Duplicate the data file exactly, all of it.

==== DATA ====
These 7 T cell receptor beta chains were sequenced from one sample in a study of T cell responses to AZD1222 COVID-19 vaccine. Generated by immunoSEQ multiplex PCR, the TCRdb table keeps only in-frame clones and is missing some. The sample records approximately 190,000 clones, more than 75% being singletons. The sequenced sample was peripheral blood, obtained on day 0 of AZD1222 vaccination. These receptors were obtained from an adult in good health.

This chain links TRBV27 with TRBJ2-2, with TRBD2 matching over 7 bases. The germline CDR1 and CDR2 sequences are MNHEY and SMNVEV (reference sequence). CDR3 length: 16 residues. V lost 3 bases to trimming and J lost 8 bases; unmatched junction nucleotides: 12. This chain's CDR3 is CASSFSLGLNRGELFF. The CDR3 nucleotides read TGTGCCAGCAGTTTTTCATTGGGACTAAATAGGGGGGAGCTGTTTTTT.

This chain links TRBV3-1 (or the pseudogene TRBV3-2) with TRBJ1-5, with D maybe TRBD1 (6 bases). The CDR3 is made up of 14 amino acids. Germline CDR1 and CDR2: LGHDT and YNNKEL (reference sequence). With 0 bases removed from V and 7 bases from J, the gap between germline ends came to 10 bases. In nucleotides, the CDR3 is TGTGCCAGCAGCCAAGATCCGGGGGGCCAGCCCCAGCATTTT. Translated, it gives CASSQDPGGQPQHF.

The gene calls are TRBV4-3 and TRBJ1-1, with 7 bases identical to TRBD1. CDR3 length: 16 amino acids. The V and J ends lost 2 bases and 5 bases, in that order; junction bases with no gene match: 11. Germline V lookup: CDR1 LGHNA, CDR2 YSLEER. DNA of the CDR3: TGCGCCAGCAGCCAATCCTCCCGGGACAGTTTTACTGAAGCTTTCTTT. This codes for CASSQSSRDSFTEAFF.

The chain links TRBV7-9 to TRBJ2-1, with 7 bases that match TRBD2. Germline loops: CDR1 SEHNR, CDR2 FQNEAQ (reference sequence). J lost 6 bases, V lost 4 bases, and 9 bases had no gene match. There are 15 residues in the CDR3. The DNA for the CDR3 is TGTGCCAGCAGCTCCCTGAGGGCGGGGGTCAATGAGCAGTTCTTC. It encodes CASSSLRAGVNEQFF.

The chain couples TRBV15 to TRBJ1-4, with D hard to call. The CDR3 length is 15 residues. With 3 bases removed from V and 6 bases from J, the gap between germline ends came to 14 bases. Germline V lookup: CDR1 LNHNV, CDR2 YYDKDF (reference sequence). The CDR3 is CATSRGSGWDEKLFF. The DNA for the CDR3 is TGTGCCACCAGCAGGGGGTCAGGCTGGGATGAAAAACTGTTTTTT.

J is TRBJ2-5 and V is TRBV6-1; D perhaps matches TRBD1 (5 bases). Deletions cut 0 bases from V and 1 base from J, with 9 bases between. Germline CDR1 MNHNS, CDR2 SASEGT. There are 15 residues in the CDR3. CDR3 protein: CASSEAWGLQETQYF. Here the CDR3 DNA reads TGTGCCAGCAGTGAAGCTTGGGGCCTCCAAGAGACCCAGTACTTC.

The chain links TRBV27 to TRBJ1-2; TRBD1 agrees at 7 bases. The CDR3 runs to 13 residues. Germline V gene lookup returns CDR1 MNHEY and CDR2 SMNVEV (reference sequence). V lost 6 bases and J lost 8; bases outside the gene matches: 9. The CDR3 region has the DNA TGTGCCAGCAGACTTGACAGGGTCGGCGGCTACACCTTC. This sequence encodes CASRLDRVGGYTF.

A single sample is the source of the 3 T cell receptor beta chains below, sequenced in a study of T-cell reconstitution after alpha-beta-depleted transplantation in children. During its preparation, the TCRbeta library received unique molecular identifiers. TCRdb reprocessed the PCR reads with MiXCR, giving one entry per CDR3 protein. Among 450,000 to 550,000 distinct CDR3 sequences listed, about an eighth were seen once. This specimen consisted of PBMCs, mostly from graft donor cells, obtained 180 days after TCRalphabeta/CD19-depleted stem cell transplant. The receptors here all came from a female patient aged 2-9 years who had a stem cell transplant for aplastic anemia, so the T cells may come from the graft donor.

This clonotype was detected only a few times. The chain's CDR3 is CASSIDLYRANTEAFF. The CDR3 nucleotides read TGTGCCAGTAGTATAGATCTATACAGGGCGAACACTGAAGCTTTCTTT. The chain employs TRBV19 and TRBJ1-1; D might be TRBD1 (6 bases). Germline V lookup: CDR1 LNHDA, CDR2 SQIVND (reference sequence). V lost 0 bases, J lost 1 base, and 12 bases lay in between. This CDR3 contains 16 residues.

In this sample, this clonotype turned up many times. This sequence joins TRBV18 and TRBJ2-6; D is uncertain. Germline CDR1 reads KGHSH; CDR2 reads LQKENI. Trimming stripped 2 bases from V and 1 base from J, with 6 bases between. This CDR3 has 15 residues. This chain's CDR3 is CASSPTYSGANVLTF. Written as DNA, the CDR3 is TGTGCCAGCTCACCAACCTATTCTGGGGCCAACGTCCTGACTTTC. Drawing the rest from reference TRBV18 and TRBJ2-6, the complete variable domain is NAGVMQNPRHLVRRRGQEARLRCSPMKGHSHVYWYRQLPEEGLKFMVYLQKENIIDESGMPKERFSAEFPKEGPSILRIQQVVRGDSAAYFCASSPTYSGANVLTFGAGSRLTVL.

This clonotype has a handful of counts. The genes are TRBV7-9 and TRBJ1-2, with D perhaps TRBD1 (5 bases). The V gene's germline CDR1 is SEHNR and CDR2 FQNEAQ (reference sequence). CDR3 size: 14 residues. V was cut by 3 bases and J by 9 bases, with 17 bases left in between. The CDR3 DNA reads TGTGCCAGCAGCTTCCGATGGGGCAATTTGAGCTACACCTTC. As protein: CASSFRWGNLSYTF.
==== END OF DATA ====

These 7 T cell receptor beta chains were sequenced from one sample in a study of T cell responses to AZD1222 COVID-19 vaccine. Generated by immunoSEQ multiplex PCR, the TCRdb table keeps only in-frame clones and is missing some. The sample records approximately 190,000 clones, more than 75% being singletons. The sequenced sample was peripheral blood, obtained on day 0 of AZD1222 vaccination. These receptors were obtained from an adult in good health.

This chain links TRBV27 with TRBJ2-2, with TRBD2 matching over 7 bases. The germline CDR1 and CDR2 sequences are MNHEY and SMNVEV (reference sequence). CDR3 length: 16 residues. V lost 3 bases to trimming and J lost 8 bases; unmatched junction nucleotides: 12. This chain's CDR3 is CASSFSLGLNRGELFF. The CDR3 nucleotides read TGTGCCAGCAGTTTTTCATTGGGACTAAATAGGGGGGAGCTGTTTTTT.

This chain links TRBV3-1 (or the pseudogene TRBV3-2) with TRBJ1-5, with D maybe TRBD1 (6 bases). The CDR3 is made up of 14 amino acids. Germline CDR1 and CDR2: LGHDT and YNNKEL (reference sequence). With 0 bases removed from V and 7 bases from J, the gap between germline ends came to 10 bases. In nucleotides, the CDR3 is TGTGCCAGCAGCCAAGATCCGGGGGGCCAGCCCCAGCATTTT. Translated, it gives CASSQDPGGQPQHF.

The gene calls are TRBV4-3 and TRBJ1-1, with 7 bases identical to TRBD1. CDR3 length: 16 amino acids. The V and J ends lost 2 bases and 5 bases, in that order; junction bases with no gene match: 11. Germline V lookup: CDR1 LGHNA, CDR2 YSLEER. DNA of the CDR3: TGCGCCAGCAGCCAATCCTCCCGGGACAGTTTTACTGAAGCTTTCTTT. This codes for CASSQSSRDSFTEAFF.

The chain links TRBV7-9 to TRBJ2-1, with 7 bases that match TRBD2. Germline loops: CDR1 SEHNR, CDR2 FQNEAQ (reference sequence). J lost 6 bases, V lost 4 bases, and 9 bases had no gene match. There are 15 residues in the CDR3. The DNA for the CDR3 is TGTGCCAGCAGCTCCCTGAGGGCGGGGGTCAATGAGCAGTTCTTC. It encodes CASSSLRAGVNEQFF.

The chain couples TRBV15 to TRBJ1-4, with D hard to call. The CDR3 length is 15 residues. With 3 bases removed from V and 6 bases from J, the gap between germline ends came to 14 bases. Germline V lookup: CDR1 LNHNV, CDR2 YYDKDF (reference sequence). The CDR3 is CATSRGSGWDEKLFF. The DNA for the CDR3 is TGTGCCACCAGCAGGGGGTCAGGCTGGGATGAAAAACTGTTTTTT.

J is TRBJ2-5 and V is TRBV6-1; D perhaps matches TRBD1 (5 bases). Deletions cut 0 bases from V and 1 base from J, with 9 bases between. Germline CDR1 MNHNS, CDR2 SASEGT. There are 15 residues in the CDR3. CDR3 protein: CASSEAWGLQETQYF. Here the CDR3 DNA reads TGTGCCAGCAGTGAAGCTTGGGGCCTCCAAGAGACCCAGTACTTC.

The chain links TRBV27 to TRBJ1-2; TRBD1 agrees at 7 bases. The CDR3 runs to 13 residues. Germline V gene lookup returns CDR1 MNHEY and CDR2 SMNVEV (reference sequence). V lost 6 bases and J lost 8; bases outside the gene matches: 9. The CDR3 region has the DNA TGTGCCAGCAGACTTGACAGGGTCGGCGGCTACACCTTC. This sequence encodes CASRLDRVGGYTF.

A single sample is the source of the 3 T cell receptor beta chains below, sequenced in a study of T-cell reconstitution after alpha-beta-depleted transplantation in children. During its preparation, the TCRbeta library received unique molecular identifiers. TCRdb reprocessed the PCR reads with MiXCR, giving one entry per CDR3 protein. Among 450,000 to 550,000 distinct CDR3 sequences listed, about an eighth were seen once. This specimen consisted of PBMCs, mostly from graft donor cells, obtained 180 days after TCRalphabeta/CD19-depleted stem cell transplant. The receptors here all came from a female patient aged 2-9 years who had a stem cell transplant for aplastic anemia, so the T cells may come from the graft donor.

This clonotype was detected only a few times. The chain's CDR3 is CASSIDLYRANTEAFF. The CDR3 nucleotides read TGTGCCAGTAGTATAGATCTATACAGGGCGAACACTGAAGCTTTCTTT. The chain employs TRBV19 and TRBJ1-1; D might be TRBD1 (6 bases). Germline V lookup: CDR1 LNHDA, CDR2 SQIVND (reference sequence). V lost 0 bases, J lost 1 base, and 12 bases lay in between. This CDR3 contains 16 residues.

In this sample, this clonotype turned up many times. This sequence joins TRBV18 and TRBJ2-6; D is uncertain. Germline CDR1 reads KGHSH; CDR2 reads LQKENI. Trimming stripped 2 bases from V and 1 base from J, with 6 bases between. This CDR3 has 15 residues. This chain's CDR3 is CASSPTYSGANVLTF. Written as DNA, the CDR3 is TGTGCCAGCTCACCAACCTATTCTGGGGCCAACGTCCTGACTTTC. Drawing the rest from reference TRBV18 and TRBJ2-6, the complete variable domain is NAGVMQNPRHLVRRRGQEARLRCSPMKGHSHVYWYRQLPEEGLKFMVYLQKENIIDESGMPKERFSAEFPKEGPSILRIQQVVRGDSAAYFCASSPTYSGANVLTFGAGSRLTVL.

This clonotype has a handful of counts. The genes are TRBV7-9 and TRBJ1-2, with D perhaps TRBD1 (5 bases). The V gene's germline CDR1 is SEHNR and CDR2 FQNEAQ (reference sequence). CDR3 size: 14 residues. V was cut by 3 bases and J by 9 bases, with 17 bases left in between. The CDR3 DNA reads TGTGCCAGCAGCTTCCGATGGGGCAATTTGAGCTACACCTTC. As protein: CASSFRWGNLSYTF.